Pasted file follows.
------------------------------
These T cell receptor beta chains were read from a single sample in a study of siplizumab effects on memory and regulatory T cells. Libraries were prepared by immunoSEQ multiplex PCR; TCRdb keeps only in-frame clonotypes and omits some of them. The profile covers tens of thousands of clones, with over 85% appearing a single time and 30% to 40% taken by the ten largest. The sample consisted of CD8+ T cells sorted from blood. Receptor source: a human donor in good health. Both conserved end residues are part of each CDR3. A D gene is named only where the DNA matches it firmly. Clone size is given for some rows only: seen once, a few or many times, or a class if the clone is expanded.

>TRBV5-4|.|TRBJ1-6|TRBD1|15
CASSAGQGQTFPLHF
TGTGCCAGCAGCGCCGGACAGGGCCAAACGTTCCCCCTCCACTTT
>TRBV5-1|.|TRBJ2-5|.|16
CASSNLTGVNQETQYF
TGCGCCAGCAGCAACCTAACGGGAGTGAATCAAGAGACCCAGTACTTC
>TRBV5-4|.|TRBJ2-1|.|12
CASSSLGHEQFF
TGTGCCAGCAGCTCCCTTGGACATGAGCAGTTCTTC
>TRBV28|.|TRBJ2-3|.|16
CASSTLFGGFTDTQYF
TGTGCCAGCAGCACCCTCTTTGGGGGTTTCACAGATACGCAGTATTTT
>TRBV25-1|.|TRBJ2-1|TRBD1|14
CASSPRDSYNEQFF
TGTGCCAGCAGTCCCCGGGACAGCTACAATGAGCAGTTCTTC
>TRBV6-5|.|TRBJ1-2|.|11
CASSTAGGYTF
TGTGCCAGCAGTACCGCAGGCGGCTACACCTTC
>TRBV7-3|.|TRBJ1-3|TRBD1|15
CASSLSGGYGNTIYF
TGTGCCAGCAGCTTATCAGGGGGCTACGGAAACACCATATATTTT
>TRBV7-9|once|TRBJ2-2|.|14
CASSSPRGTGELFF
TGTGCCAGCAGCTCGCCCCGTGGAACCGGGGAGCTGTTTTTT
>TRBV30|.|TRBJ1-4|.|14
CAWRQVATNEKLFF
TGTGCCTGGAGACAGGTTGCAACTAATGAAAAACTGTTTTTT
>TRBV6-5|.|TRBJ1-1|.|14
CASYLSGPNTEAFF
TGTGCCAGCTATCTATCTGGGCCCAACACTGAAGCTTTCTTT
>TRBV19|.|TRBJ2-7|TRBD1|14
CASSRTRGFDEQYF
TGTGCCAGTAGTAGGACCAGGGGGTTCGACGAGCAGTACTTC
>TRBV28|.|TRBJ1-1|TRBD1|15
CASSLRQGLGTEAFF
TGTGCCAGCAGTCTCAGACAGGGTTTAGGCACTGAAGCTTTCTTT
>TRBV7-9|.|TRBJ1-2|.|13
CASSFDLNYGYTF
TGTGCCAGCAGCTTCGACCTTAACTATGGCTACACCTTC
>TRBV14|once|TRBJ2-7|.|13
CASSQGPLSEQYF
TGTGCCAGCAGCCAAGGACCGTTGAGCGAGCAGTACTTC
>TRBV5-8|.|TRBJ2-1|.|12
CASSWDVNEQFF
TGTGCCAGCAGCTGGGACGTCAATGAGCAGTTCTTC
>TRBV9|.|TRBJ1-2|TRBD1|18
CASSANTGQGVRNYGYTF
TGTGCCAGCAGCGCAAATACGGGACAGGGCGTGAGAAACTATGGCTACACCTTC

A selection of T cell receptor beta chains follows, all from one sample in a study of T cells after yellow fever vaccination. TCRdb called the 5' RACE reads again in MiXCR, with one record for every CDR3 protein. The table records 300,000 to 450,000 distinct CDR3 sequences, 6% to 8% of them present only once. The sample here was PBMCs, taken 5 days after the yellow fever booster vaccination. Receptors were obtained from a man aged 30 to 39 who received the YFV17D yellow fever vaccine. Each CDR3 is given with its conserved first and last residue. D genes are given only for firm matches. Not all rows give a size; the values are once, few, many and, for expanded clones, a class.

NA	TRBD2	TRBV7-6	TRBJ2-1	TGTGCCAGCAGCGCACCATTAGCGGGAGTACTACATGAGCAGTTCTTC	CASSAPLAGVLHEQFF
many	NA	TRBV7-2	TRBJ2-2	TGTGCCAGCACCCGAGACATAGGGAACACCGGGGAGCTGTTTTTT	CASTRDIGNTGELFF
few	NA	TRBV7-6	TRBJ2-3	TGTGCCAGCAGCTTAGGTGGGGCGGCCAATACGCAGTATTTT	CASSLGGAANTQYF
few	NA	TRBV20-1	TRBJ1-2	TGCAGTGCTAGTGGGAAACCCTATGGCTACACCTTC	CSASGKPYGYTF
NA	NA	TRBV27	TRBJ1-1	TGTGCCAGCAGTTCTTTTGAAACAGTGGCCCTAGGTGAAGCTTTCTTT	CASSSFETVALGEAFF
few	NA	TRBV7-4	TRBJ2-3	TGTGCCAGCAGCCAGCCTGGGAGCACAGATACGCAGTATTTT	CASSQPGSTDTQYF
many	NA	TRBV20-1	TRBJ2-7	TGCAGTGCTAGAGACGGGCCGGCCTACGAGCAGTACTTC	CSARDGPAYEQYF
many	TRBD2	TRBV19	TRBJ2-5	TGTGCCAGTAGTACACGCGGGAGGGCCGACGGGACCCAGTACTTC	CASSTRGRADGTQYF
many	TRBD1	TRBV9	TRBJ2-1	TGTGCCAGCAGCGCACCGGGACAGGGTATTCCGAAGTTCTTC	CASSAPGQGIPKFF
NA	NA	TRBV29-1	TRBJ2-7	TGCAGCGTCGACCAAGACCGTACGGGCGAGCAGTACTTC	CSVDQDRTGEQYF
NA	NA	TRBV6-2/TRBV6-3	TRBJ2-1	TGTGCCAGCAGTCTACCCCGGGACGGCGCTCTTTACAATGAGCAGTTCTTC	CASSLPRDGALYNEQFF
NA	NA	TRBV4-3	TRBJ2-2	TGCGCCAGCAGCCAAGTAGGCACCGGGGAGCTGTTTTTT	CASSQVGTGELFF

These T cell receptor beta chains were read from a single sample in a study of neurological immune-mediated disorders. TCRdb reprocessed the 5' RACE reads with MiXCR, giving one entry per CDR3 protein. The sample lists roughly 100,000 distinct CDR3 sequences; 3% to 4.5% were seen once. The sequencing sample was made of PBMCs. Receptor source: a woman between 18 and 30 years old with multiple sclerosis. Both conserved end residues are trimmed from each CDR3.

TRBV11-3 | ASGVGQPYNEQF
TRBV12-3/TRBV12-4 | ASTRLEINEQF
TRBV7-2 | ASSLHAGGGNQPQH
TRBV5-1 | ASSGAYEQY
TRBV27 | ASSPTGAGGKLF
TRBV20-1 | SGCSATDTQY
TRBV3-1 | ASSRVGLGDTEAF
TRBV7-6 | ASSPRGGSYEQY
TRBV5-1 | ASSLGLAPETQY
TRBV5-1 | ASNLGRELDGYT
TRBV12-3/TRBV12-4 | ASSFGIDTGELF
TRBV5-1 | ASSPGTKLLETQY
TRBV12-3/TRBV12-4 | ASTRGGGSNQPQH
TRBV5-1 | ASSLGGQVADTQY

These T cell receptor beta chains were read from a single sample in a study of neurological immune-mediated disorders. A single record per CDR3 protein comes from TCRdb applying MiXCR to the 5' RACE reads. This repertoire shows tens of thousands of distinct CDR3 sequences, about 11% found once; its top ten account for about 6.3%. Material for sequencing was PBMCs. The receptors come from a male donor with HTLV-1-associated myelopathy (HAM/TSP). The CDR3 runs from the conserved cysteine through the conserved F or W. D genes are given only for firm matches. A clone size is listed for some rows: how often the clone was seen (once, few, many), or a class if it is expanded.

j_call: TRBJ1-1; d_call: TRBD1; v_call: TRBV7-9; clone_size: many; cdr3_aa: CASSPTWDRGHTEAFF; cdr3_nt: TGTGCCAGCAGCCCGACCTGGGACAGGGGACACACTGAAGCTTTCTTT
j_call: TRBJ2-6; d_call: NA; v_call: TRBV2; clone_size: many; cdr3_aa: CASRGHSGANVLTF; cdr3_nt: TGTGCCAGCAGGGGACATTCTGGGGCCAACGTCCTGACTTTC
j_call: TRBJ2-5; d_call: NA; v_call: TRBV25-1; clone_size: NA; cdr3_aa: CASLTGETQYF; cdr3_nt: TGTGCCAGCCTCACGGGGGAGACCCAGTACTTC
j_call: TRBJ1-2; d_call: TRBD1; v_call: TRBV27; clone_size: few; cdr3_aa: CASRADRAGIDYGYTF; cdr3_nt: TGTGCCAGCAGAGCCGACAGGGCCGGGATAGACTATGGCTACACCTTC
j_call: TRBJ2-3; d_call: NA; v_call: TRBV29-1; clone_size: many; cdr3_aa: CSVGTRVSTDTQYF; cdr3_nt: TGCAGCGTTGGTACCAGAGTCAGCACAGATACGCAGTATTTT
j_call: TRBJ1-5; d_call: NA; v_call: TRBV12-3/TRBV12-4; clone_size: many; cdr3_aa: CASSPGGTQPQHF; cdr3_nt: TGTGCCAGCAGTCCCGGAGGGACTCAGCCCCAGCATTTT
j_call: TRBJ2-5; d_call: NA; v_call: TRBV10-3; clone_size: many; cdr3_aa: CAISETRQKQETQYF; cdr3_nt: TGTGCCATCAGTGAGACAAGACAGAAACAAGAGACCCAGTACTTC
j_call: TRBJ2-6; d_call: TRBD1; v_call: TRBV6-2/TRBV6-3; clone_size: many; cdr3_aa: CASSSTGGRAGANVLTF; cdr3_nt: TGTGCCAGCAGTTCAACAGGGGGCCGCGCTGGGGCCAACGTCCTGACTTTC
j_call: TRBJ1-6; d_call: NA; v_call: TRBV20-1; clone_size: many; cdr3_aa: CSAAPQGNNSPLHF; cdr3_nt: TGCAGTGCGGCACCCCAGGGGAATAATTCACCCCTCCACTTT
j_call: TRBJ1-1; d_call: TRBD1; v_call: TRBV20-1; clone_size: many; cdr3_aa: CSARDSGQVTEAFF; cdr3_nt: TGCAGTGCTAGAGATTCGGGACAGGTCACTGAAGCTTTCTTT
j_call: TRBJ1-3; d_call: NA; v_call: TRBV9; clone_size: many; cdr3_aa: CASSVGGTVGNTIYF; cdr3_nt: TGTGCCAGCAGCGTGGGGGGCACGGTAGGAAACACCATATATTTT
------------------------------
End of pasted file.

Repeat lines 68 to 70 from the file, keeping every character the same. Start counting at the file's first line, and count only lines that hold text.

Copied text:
TRBV27 | ASSPTGAGGKLF
TRBV20-1 | SGCSATDTQY
TRBV3-1 | ASSRVGLGDTEAF